3.1.2 Indirect somatostatin antitumor mechanisms
Indirect antitumor effects of SS include suppression of synthesis or/and release of growth factors and growth-promoting hormones such as insulin, prolactin, IGF-1, epidermal growth factor (EGF), transforming growth factor- (TGF-), gastrin, cholecystokinin (CCK) and GH.
Several experimental in vitro and in vivo results indicate that another indirect action of SS and SS analogs on tumor growth may be the inhibition of angiogenesis. Angiogenesis, the formation of new blood vessels from an existing capillary network, is necessary for tumor neovascularization, which is essential for tumor growth, invasion and for dissemination of metastasis. By limiting the blood supply, tumor growth can be effectively controlled (Kvols and Woltering, 2006). SS and SS analogs exert antiangiogenic actions through different mechanisms like suppression of endothelial cell proliferation and arrest of monocyte and endothelial cell migration. Normal endothelial cells lack sst2 receptors and the expression of this receptor subtype on endothelial cells uniquely appears as they proliferate to form new blood vessels (Kvols and Woltering, 2006). So, the inhibition of angiogenesis may result from the up-regulation of sst2 during the angiogenic switch from resting to proliferating endothelium. However, other ssts such as sst3 and sst5 may also play a role. At the molecular level, this effect results from SS-mediated inhibition of MAP kinase activity and endothelial NO synthase (eNOS) activity. Another mechanism by which SS analogs suppress angiogenesis is through a broad inhibition of both the release and the effect of growth factors, some of which are angiogenic, including vascular endothelial growth factor (VEGF), platelet-derived growth factor, IGF-1 and basic fibroblast growth factor. These growth factors, secreted by tumor cells and infiltrating inflammatory cells, stimulate endothelial and smooth muscle cell proliferation and migration, important processes in angiogenesis (Zatelli et al., 2007).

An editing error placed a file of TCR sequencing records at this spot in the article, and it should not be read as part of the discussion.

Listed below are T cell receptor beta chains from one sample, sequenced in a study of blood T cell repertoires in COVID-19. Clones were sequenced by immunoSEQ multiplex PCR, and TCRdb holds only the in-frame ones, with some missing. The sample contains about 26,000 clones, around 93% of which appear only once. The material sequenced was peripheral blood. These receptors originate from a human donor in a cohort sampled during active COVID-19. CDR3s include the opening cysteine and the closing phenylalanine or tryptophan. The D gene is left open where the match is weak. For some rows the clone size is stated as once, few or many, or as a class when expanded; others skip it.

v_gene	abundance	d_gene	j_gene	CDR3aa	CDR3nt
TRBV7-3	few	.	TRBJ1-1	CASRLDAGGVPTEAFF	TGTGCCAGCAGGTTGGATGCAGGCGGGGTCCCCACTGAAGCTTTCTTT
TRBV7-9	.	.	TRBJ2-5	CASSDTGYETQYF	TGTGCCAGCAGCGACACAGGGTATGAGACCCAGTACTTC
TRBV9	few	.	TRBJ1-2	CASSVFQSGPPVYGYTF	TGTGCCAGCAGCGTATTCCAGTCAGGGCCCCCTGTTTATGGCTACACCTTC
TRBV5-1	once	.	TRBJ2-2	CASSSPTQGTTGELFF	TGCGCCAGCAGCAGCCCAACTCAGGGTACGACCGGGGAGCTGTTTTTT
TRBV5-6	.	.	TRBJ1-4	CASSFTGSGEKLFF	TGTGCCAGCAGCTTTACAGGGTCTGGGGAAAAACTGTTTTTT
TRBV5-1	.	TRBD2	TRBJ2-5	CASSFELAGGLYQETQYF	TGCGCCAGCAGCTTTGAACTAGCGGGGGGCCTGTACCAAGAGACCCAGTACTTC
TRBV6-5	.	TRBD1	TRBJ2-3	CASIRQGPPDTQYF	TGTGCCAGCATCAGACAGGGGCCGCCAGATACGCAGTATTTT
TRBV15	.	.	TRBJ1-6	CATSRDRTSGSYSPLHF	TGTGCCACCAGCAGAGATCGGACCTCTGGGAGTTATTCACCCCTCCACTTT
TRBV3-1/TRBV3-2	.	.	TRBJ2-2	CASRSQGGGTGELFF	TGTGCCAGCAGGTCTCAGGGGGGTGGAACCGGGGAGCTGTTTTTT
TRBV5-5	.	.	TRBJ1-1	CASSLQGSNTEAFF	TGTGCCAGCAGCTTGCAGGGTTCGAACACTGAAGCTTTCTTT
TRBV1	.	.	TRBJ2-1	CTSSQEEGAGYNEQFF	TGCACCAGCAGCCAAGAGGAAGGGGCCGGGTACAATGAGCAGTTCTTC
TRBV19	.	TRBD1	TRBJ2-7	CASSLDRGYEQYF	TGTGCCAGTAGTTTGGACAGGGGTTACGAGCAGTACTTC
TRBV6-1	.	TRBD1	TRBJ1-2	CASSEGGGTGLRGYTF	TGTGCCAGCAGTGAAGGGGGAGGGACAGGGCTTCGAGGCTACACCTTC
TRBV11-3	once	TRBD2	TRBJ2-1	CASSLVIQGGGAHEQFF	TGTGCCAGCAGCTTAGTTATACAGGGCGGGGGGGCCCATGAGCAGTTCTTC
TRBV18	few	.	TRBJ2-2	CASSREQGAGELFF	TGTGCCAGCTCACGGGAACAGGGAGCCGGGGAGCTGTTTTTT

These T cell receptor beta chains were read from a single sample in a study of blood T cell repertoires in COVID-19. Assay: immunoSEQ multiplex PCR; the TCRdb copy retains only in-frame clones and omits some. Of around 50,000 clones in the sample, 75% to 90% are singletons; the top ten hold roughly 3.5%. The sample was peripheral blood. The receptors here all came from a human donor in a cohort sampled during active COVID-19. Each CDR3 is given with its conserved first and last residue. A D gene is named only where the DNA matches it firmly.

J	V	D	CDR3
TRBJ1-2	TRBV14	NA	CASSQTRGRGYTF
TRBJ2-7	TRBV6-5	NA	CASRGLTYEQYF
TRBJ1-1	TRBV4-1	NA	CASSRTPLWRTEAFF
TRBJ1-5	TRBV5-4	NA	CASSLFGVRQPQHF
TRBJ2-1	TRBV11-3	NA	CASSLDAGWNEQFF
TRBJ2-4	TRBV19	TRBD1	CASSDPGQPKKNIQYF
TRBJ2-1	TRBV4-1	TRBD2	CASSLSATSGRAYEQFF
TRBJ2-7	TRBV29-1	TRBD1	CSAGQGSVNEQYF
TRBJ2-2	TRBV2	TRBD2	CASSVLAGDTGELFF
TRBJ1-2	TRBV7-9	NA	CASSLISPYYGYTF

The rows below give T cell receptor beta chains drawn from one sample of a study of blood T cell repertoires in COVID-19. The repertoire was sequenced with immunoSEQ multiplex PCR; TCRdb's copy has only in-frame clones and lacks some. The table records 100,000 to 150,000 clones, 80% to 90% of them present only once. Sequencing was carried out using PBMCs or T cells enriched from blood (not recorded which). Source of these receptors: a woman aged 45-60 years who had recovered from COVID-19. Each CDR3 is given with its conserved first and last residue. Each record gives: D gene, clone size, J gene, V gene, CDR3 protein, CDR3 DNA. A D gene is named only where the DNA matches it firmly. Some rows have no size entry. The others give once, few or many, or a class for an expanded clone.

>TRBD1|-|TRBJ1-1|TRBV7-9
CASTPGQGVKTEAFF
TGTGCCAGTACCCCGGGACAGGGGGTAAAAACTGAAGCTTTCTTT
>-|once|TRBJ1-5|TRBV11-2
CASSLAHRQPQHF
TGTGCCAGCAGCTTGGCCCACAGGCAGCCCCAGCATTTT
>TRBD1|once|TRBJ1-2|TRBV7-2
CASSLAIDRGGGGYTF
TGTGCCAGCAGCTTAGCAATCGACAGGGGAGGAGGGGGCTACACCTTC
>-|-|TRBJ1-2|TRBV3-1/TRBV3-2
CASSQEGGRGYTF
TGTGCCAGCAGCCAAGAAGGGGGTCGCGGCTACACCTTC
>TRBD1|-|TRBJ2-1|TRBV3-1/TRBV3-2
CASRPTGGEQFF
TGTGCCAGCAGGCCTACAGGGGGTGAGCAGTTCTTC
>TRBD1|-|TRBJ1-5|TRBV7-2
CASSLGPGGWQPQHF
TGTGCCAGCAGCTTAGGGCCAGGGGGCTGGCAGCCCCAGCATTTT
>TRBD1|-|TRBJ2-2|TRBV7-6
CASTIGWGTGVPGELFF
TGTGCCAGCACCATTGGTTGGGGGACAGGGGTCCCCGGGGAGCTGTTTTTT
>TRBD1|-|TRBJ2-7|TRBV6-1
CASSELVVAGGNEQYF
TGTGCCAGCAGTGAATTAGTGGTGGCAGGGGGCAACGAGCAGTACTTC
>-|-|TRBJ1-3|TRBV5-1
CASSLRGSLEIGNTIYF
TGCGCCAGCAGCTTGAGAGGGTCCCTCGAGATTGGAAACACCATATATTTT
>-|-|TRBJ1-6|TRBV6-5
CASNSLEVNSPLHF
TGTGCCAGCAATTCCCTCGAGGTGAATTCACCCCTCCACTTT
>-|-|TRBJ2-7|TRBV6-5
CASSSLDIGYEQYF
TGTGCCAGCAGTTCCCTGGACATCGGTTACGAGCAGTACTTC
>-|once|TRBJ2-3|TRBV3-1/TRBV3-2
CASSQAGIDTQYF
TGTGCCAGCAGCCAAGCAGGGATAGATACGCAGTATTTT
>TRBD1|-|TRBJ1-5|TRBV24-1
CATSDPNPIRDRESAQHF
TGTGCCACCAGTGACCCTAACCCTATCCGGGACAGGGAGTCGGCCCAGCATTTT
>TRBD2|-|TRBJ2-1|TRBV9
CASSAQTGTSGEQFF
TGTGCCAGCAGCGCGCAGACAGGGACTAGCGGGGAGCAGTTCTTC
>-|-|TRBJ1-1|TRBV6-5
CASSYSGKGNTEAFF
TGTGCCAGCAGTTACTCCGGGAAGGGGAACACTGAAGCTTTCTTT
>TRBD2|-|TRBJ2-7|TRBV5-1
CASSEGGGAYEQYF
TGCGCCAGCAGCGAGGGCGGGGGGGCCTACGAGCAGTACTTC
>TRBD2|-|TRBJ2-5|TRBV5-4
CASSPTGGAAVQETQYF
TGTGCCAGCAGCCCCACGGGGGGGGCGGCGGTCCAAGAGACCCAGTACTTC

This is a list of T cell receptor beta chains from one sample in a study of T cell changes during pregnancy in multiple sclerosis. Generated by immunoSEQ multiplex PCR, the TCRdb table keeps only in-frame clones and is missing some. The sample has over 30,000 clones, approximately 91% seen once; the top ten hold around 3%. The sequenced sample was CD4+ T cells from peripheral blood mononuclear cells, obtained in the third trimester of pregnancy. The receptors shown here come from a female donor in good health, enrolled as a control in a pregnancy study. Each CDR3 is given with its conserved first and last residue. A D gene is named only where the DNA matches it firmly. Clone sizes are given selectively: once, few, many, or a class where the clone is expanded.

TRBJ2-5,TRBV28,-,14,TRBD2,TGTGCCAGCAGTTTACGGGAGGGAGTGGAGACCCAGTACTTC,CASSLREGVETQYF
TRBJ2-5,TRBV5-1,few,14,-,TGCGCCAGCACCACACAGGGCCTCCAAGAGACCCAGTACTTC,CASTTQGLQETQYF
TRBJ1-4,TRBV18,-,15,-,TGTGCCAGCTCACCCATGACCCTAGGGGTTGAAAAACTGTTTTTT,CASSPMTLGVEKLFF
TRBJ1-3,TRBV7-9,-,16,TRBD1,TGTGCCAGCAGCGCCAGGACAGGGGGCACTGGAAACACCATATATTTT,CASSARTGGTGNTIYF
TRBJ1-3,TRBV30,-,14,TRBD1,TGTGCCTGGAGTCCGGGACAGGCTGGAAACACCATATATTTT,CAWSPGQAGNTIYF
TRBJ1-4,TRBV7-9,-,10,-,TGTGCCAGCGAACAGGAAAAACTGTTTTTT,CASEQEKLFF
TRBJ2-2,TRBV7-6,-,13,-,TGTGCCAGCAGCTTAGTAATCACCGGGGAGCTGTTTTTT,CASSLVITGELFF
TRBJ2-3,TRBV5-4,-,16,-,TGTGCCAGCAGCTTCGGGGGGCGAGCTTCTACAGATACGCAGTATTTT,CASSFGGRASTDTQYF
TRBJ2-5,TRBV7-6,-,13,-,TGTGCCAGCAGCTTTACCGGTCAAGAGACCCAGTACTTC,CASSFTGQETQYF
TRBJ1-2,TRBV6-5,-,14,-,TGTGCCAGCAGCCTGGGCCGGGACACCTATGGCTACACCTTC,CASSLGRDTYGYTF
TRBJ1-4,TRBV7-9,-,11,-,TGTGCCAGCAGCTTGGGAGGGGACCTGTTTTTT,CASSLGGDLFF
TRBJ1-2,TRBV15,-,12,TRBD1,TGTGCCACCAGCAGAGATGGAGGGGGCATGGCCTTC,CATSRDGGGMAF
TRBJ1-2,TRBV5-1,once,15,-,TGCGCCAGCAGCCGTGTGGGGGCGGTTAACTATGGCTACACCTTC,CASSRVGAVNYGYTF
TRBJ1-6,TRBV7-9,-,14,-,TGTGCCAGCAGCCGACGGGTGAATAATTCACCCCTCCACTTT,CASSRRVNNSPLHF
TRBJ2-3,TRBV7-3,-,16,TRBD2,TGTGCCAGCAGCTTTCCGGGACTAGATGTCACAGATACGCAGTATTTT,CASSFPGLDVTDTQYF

4. Somatostatin receptor activation and tumorigenesis: future directions
According to the evidence reported in the present paper, a specific pattern of ssts activation seems to elicit important antitumoral actions with potential relevance to some solid tumors expressing these receptor isoforms. In addition to the well-established anti-secretory effects, which may affect the cancer-associated paraneoplastic syndrome as well as the possible autotrophic actions of tumor-produced secretory proteins, a consistent body of data indicates that stimulation of tumor-expressed ssts results in a multi-step restrain of tumorigenesis. These mechanisms thus deserve further exploitation with the aim of validating novel therapeutic approaches to cancer.